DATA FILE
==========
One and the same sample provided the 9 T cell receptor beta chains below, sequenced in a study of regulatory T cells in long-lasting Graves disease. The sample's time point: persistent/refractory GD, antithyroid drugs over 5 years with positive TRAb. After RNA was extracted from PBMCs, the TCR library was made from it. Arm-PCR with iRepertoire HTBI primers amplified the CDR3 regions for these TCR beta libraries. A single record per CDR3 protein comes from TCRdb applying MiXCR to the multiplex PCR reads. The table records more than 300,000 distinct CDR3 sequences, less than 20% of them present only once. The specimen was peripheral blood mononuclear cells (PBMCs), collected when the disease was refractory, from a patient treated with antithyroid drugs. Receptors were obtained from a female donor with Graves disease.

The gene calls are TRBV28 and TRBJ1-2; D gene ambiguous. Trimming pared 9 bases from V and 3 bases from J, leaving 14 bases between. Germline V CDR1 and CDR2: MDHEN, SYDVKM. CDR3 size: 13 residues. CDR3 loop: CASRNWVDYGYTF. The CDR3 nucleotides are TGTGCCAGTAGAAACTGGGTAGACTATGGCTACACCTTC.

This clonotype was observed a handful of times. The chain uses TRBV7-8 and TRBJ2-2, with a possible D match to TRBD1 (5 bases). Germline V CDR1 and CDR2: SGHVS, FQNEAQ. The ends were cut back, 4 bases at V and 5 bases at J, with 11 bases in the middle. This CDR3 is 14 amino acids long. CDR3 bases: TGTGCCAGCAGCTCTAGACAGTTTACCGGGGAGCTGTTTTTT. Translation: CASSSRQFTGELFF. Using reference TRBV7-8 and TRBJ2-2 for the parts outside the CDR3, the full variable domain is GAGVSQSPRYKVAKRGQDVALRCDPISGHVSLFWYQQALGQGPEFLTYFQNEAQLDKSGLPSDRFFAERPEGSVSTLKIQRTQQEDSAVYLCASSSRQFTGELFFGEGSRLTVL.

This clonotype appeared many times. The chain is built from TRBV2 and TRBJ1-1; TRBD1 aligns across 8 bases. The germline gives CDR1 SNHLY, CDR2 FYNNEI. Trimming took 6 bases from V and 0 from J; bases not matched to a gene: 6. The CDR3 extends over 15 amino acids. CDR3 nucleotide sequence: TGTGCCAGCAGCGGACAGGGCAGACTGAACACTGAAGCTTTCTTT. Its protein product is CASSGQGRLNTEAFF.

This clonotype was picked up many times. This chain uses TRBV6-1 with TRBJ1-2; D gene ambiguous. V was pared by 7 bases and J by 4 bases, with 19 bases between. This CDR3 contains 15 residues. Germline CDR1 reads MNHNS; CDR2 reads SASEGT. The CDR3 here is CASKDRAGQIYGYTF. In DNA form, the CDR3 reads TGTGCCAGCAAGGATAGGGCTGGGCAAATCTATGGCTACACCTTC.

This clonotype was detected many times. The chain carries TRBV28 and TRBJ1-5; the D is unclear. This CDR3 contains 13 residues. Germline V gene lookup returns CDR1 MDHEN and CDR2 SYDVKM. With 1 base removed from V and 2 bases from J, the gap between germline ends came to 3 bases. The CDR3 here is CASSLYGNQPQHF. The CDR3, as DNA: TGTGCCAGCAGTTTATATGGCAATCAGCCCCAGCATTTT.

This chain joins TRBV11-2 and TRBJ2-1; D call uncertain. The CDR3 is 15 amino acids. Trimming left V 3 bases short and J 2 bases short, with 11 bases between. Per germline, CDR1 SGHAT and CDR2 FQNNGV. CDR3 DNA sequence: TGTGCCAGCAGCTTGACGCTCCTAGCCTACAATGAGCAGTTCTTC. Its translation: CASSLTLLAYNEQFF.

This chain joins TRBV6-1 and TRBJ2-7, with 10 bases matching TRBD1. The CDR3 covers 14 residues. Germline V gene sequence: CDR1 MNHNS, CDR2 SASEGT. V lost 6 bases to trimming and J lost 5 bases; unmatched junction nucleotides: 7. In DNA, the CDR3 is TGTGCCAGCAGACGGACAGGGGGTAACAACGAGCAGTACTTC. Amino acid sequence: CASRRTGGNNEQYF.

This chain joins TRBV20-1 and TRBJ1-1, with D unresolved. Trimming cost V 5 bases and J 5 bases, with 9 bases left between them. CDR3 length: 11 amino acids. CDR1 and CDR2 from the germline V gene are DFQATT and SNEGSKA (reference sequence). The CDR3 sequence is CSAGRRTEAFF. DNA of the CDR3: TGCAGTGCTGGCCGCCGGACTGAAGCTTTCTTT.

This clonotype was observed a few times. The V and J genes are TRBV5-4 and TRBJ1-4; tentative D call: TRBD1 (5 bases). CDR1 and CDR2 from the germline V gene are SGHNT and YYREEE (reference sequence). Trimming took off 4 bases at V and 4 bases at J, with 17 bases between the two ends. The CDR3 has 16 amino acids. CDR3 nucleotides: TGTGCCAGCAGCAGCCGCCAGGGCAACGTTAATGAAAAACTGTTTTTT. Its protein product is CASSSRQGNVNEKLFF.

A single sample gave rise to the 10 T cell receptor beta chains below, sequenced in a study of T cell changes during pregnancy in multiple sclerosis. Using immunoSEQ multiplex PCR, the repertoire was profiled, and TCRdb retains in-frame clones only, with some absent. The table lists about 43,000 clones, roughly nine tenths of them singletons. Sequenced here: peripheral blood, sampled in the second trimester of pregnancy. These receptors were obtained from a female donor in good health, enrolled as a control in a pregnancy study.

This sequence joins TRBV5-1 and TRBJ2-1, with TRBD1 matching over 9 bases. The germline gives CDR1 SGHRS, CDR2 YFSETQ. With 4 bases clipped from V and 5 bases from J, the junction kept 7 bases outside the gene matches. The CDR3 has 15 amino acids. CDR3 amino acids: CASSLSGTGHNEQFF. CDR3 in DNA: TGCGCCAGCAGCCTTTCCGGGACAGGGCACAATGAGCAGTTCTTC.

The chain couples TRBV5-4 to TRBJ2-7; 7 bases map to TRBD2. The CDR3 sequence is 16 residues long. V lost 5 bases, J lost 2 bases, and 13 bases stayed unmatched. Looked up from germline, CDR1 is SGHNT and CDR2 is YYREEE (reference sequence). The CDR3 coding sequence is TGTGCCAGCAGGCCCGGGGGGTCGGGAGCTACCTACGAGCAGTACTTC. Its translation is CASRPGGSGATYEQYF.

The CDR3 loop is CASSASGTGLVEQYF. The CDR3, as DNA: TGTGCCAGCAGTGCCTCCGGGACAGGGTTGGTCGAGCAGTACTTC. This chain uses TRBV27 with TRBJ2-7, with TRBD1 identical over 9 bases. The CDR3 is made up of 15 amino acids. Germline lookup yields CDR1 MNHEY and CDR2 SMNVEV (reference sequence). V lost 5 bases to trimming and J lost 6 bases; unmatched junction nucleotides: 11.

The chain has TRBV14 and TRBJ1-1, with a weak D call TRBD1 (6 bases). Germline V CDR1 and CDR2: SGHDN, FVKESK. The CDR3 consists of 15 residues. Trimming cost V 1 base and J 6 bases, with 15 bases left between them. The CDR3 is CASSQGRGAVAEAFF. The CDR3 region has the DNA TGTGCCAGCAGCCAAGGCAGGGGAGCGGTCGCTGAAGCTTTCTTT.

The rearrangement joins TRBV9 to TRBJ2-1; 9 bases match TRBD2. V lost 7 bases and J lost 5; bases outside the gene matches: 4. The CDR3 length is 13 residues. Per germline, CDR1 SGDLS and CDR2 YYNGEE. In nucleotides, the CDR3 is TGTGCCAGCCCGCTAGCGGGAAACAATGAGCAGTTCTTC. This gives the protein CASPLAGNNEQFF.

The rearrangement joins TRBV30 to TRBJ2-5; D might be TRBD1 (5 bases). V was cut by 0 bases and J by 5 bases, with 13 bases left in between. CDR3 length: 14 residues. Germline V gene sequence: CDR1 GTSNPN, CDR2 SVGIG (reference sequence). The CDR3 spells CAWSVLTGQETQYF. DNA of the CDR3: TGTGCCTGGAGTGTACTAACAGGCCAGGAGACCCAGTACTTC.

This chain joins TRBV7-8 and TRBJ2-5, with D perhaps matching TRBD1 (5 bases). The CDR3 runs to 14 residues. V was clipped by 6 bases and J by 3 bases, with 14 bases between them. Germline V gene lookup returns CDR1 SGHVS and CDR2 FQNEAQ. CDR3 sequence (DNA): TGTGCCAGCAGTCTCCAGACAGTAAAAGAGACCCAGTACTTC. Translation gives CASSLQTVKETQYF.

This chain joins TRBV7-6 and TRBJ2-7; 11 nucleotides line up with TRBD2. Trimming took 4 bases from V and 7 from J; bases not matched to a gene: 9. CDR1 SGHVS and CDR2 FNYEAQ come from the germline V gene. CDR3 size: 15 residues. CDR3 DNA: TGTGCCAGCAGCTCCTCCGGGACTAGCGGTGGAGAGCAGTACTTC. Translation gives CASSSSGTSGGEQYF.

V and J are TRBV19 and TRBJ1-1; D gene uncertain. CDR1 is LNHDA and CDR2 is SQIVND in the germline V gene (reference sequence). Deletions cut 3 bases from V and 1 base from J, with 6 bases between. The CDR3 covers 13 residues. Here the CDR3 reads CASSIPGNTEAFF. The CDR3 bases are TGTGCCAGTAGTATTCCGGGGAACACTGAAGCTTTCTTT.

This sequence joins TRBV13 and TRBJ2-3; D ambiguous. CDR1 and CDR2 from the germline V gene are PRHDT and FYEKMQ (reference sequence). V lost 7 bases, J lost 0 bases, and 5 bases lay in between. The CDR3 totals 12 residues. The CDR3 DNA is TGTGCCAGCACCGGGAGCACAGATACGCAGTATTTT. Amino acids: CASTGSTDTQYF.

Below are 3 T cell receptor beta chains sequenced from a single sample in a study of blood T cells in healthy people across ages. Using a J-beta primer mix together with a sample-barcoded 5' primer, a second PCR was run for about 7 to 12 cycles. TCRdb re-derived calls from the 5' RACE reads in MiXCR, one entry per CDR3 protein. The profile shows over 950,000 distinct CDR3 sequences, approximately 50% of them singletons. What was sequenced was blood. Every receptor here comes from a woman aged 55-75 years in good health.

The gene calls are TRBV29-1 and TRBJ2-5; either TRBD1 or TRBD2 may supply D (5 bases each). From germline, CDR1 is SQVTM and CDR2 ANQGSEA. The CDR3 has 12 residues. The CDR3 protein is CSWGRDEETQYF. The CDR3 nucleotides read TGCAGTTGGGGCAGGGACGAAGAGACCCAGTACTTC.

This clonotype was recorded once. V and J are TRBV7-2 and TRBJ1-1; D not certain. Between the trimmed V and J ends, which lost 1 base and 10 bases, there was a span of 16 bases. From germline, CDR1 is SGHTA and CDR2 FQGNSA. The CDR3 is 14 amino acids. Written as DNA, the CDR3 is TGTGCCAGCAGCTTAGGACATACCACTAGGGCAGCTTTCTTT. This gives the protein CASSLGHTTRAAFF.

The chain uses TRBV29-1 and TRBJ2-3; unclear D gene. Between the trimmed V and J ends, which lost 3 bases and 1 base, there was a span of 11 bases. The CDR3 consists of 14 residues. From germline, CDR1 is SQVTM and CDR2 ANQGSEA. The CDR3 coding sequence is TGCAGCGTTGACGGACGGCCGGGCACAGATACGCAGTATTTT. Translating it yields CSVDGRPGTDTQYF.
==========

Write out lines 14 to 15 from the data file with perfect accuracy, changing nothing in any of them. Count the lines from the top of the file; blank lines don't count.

The CDR3 loop is CASSASGTGLVEQYF. The CDR3, as DNA: TGTGCCAGCAGTGCCTCCGGGACAGGGTTGGTCGAGCAGTACTTC. This chain uses TRBV27 with TRBJ2-7, with TRBD1 identical over 9 bases. The CDR3 is made up of 15 amino acids. Germline lookup yields CDR1 MNHEY and CDR2 SMNVEV (reference sequence). V lost 5 bases to trimming and J lost 6 bases; unmatched junction nucleotides: 11.

The chain has TRBV14 and TRBJ1-1, with a weak D call TRBD1 (6 bases). Germline V CDR1 and CDR2: SGHDN, FVKESK. The CDR3 consists of 15 residues. Trimming cost V 1 base and J 6 bases, with 15 bases left between them. The CDR3 is CASSQGRGAVAEAFF. The CDR3 region has the DNA TGTGCCAGCAGCCAAGGCAGGGGAGCGGTCGCTGAAGCTTTCTTT.